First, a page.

Alfred Eisenstaedt is an American photojournalist, born on December 6, 1898 in West Prussia. He died on August 23, 1995 in Oak Bluffs, Massachusetts, where he emigrated when he was targeted as a Jew by the Nazis.
He was passionate about photography and made it his profession in 1929 and became part of the dynamic German photojournalism. In the 1920s and at the beginning of the 1990s, he was greatly influenced by Erich Salomon, one of the initiators of documentary photography.
During the early 1930s, his photographs were published in many European magazines. He covered the rise of Adolf Hitler and, in 1935, produced a series of photographs of Ethiopia just before it was invaded by Italy. In the same year he emigrated to the United States and soon became a pioneer of journalistic reporting and one of the first four photographers in “Life”, where he became the star with 90 covers and 2,500 reports.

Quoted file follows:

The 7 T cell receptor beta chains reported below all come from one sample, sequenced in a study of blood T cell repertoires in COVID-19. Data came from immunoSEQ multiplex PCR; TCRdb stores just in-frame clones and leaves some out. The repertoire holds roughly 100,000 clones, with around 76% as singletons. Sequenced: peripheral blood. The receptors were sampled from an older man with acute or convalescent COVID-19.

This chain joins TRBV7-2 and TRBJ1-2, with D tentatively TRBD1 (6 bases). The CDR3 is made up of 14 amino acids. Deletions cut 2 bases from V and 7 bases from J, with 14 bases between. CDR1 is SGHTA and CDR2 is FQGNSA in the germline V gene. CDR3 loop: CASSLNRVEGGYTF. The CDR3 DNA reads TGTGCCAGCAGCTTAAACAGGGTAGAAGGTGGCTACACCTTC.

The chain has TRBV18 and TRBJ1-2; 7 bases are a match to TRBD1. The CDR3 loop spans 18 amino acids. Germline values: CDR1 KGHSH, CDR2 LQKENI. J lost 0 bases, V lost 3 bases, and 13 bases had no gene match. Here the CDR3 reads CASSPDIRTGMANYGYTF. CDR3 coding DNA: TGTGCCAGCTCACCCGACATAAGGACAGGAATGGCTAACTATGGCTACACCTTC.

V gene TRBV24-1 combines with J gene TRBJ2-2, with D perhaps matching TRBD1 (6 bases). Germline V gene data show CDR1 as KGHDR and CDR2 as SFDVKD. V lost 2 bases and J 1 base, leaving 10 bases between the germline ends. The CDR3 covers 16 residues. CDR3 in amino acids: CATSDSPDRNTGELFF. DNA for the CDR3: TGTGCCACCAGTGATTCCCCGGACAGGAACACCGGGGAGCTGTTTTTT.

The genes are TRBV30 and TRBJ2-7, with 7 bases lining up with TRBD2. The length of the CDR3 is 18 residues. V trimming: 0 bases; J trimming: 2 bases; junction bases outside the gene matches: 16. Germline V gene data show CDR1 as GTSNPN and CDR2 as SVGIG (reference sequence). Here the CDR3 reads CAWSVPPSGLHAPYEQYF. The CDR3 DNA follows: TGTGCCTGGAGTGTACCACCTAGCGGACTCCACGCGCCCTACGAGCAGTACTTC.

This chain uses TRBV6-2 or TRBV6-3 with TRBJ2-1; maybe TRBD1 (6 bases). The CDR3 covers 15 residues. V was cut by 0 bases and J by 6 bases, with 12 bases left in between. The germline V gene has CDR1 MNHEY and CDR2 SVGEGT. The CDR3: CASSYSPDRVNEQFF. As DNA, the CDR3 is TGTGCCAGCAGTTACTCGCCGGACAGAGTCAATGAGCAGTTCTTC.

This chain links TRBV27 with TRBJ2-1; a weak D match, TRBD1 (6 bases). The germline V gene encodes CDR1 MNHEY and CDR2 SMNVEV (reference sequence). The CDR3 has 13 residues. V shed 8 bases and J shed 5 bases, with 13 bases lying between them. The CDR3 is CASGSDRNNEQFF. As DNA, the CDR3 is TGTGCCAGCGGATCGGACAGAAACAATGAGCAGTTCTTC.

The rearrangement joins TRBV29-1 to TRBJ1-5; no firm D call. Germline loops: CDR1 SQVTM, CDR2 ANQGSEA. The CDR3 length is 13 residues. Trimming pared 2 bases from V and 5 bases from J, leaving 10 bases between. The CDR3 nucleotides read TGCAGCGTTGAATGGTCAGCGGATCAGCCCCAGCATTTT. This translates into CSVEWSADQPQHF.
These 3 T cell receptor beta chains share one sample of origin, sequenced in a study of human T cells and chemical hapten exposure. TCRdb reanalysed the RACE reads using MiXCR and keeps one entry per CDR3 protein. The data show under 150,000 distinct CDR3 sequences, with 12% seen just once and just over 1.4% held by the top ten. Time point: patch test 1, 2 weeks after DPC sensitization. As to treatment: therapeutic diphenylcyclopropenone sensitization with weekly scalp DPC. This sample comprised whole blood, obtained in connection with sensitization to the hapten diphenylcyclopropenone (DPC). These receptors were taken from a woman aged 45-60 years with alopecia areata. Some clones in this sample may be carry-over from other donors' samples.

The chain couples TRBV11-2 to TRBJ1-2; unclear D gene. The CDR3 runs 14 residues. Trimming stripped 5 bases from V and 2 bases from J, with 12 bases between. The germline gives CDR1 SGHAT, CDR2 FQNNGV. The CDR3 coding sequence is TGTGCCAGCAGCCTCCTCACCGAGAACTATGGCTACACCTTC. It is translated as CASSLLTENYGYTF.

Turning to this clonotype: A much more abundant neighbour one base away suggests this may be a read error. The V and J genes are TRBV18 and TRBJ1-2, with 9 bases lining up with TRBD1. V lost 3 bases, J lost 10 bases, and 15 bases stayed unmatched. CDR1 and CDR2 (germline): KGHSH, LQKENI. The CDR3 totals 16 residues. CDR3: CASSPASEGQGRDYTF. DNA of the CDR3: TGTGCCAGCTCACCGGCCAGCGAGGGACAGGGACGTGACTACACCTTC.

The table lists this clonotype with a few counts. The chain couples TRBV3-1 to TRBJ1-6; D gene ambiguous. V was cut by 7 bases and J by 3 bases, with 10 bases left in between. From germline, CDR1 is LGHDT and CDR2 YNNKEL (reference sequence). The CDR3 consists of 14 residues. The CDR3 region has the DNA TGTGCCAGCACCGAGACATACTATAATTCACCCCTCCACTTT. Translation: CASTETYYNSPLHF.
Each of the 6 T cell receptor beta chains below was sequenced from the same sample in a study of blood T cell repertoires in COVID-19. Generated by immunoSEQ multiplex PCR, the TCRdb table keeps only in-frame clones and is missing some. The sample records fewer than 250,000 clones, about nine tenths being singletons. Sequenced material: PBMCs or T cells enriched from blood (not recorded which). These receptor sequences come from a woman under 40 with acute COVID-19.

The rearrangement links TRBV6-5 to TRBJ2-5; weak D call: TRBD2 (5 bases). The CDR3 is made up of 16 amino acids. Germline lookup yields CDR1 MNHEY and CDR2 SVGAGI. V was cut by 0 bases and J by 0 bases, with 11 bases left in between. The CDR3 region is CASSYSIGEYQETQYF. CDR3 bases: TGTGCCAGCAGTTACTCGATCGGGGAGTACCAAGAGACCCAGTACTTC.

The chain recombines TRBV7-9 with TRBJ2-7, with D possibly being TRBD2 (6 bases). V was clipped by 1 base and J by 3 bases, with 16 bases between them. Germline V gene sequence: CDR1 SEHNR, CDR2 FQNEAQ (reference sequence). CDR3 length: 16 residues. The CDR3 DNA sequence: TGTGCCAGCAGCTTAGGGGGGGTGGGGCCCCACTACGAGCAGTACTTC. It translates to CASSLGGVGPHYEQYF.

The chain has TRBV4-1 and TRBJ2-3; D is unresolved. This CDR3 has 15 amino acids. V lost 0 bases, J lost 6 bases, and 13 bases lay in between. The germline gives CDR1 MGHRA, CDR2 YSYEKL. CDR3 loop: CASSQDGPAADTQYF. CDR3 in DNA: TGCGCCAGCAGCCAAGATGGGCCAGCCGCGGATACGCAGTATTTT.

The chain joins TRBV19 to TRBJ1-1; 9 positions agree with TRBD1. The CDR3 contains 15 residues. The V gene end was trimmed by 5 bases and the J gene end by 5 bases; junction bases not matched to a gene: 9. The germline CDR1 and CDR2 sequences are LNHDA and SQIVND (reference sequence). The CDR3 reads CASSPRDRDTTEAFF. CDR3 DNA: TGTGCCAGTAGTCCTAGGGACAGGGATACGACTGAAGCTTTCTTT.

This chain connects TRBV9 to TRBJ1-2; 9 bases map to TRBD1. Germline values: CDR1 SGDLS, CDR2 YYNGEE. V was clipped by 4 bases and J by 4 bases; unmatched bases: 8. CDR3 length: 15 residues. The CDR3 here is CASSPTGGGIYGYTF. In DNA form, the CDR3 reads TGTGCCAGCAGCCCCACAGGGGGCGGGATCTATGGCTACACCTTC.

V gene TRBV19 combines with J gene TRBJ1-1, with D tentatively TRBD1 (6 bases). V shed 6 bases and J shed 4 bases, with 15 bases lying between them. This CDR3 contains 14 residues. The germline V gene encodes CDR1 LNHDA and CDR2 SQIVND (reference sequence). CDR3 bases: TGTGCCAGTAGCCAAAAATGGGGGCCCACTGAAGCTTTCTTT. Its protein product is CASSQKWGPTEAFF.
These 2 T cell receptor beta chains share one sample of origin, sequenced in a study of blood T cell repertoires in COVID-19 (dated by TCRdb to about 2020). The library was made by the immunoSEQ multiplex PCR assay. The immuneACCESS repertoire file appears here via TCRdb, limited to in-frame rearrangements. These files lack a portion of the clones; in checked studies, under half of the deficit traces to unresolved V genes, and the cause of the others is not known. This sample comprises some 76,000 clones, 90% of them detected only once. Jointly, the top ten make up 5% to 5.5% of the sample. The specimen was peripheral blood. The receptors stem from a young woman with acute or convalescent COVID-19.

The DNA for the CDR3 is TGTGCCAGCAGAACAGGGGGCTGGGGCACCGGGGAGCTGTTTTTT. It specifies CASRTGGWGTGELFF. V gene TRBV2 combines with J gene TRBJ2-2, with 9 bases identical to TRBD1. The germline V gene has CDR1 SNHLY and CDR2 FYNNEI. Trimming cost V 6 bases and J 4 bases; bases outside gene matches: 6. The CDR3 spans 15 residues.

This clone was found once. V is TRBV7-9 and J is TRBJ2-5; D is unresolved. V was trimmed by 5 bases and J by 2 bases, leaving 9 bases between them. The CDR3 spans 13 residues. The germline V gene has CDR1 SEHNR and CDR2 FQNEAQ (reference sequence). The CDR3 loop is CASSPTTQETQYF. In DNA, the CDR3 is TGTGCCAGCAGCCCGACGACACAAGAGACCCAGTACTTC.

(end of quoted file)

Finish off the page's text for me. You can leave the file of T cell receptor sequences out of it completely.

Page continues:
He photographed politicians, the Gotha and movie stars as well as street people captured in their daily lives (see his book “People”). He has always known how to capture the “right” moment, which is his strength. He was able to evoke the implicit meaning of a story, as he reminded us in his autobiography “The Eye of Eisenstaedt”.